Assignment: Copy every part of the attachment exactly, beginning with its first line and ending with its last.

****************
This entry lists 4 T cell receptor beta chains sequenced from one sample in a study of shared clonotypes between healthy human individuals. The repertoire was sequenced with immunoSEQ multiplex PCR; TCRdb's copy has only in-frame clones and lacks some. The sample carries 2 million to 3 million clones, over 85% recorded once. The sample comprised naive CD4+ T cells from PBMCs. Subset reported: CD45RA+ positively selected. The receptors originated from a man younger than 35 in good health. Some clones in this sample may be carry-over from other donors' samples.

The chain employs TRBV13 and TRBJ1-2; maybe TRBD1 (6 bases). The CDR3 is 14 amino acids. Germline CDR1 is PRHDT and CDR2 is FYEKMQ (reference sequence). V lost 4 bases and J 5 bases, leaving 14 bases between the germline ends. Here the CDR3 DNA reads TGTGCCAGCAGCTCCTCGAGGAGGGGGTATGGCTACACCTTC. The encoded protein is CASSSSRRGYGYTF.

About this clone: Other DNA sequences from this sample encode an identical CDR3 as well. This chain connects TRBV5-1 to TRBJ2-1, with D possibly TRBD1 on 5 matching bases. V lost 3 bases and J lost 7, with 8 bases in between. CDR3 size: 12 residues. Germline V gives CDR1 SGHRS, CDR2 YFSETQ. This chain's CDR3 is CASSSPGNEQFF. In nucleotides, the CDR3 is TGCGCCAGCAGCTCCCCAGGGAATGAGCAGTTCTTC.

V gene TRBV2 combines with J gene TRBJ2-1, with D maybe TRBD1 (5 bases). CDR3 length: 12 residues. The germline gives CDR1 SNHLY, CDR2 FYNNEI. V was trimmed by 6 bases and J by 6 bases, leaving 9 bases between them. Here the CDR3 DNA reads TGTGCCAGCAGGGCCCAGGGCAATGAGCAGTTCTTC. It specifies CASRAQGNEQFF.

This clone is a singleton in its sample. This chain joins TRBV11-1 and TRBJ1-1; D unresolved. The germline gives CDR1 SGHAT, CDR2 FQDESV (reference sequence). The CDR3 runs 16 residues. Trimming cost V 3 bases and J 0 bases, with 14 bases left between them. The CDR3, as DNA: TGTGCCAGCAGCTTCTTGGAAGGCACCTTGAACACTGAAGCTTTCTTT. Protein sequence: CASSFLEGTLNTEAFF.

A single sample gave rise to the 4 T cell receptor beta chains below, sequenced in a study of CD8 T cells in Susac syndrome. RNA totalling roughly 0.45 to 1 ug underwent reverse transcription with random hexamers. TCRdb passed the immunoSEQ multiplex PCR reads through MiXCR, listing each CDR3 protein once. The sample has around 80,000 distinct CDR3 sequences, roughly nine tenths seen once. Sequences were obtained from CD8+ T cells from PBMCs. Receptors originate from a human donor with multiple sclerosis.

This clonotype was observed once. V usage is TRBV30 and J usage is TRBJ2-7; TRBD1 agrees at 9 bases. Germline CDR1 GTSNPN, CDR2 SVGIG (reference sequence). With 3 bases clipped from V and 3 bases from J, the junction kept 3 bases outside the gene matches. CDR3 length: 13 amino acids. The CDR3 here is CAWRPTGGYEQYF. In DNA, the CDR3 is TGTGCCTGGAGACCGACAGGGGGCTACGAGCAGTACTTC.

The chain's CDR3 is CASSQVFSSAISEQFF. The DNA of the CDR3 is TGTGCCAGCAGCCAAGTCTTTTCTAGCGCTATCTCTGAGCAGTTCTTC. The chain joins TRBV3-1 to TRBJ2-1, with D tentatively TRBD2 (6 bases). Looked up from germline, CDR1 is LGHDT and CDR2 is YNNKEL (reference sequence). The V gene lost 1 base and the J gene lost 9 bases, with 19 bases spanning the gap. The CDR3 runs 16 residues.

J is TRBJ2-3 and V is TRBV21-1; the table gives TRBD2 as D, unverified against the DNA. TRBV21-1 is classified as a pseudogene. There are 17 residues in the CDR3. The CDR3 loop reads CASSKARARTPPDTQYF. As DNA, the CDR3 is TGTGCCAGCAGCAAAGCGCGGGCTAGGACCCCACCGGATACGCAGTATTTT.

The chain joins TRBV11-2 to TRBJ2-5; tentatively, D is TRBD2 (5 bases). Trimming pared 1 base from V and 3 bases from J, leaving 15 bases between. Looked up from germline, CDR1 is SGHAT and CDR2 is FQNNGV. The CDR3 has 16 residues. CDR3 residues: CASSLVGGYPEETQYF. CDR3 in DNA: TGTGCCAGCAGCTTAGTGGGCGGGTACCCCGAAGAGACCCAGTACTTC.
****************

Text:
This entry lists 4 T cell receptor beta chains sequenced from one sample in a study of shared clonotypes between healthy human individuals. The repertoire was sequenced with immunoSEQ multiplex PCR; TCRdb's copy has only in-frame clones and lacks some. The sample carries 2 million to 3 million clones, over 85% recorded once. The sample comprised naive CD4+ T cells from PBMCs. Subset reported: CD45RA+ positively selected. The receptors originated from a man younger than 35 in good health. Some clones in this sample may be carry-over from other donors' samples.

The chain employs TRBV13 and TRBJ1-2; maybe TRBD1 (6 bases). The CDR3 is 14 amino acids. Germline CDR1 is PRHDT and CDR2 is FYEKMQ (reference sequence). V lost 4 bases and J 5 bases, leaving 14 bases between the germline ends. Here the CDR3 DNA reads TGTGCCAGCAGCTCCTCGAGGAGGGGGTATGGCTACACCTTC. The encoded protein is CASSSSRRGYGYTF.

About this clone: Other DNA sequences from this sample encode an identical CDR3 as well. This chain connects TRBV5-1 to TRBJ2-1, with D possibly TRBD1 on 5 matching bases. V lost 3 bases and J lost 7, with 8 bases in between. CDR3 size: 12 residues. Germline V gives CDR1 SGHRS, CDR2 YFSETQ. This chain's CDR3 is CASSSPGNEQFF. In nucleotides, the CDR3 is TGCGCCAGCAGCTCCCCAGGGAATGAGCAGTTCTTC.

V gene TRBV2 combines with J gene TRBJ2-1, with D maybe TRBD1 (5 bases). CDR3 length: 12 residues. The germline gives CDR1 SNHLY, CDR2 FYNNEI. V was trimmed by 6 bases and J by 6 bases, leaving 9 bases between them. Here the CDR3 DNA reads TGTGCCAGCAGGGCCCAGGGCAATGAGCAGTTCTTC. It specifies CASRAQGNEQFF.

This clone is a singleton in its sample. This chain joins TRBV11-1 and TRBJ1-1; D unresolved. The germline gives CDR1 SGHAT, CDR2 FQDESV (reference sequence). The CDR3 runs 16 residues. Trimming cost V 3 bases and J 0 bases, with 14 bases left between them. The CDR3, as DNA: TGTGCCAGCAGCTTCTTGGAAGGCACCTTGAACACTGAAGCTTTCTTT. Protein sequence: CASSFLEGTLNTEAFF.

A single sample gave rise to the 4 T cell receptor beta chains below, sequenced in a study of CD8 T cells in Susac syndrome. RNA totalling roughly 0.45 to 1 ug underwent reverse transcription with random hexamers. TCRdb passed the immunoSEQ multiplex PCR reads through MiXCR, listing each CDR3 protein once. The sample has around 80,000 distinct CDR3 sequences, roughly nine tenths seen once. Sequences were obtained from CD8+ T cells from PBMCs. Receptors originate from a human donor with multiple sclerosis.

This clonotype was observed once. V usage is TRBV30 and J usage is TRBJ2-7; TRBD1 agrees at 9 bases. Germline CDR1 GTSNPN, CDR2 SVGIG (reference sequence). With 3 bases clipped from V and 3 bases from J, the junction kept 3 bases outside the gene matches. CDR3 length: 13 amino acids. The CDR3 here is CAWRPTGGYEQYF. In DNA, the CDR3 is TGTGCCTGGAGACCGACAGGGGGCTACGAGCAGTACTTC.

The chain's CDR3 is CASSQVFSSAISEQFF. The DNA of the CDR3 is TGTGCCAGCAGCCAAGTCTTTTCTAGCGCTATCTCTGAGCAGTTCTTC. The chain joins TRBV3-1 to TRBJ2-1, with D tentatively TRBD2 (6 bases). Looked up from germline, CDR1 is LGHDT and CDR2 is YNNKEL (reference sequence). The V gene lost 1 base and the J gene lost 9 bases, with 19 bases spanning the gap. The CDR3 runs 16 residues.

J is TRBJ2-3 and V is TRBV21-1; the table gives TRBD2 as D, unverified against the DNA. TRBV21-1 is classified as a pseudogene. There are 17 residues in the CDR3. The CDR3 loop reads CASSKARARTPPDTQYF. As DNA, the CDR3 is TGTGCCAGCAGCAAAGCGCGGGCTAGGACCCCACCGGATACGCAGTATTTT.

The chain joins TRBV11-2 to TRBJ2-5; tentatively, D is TRBD2 (5 bases). Trimming pared 1 base from V and 3 bases from J, leaving 15 bases between. Looked up from germline, CDR1 is SGHAT and CDR2 is FQNNGV. The CDR3 has 16 residues. CDR3 residues: CASSLVGGYPEETQYF. CDR3 in DNA: TGTGCCAGCAGCTTAGTGGGCGGGTACCCCGAAGAGACCCAGTACTTC.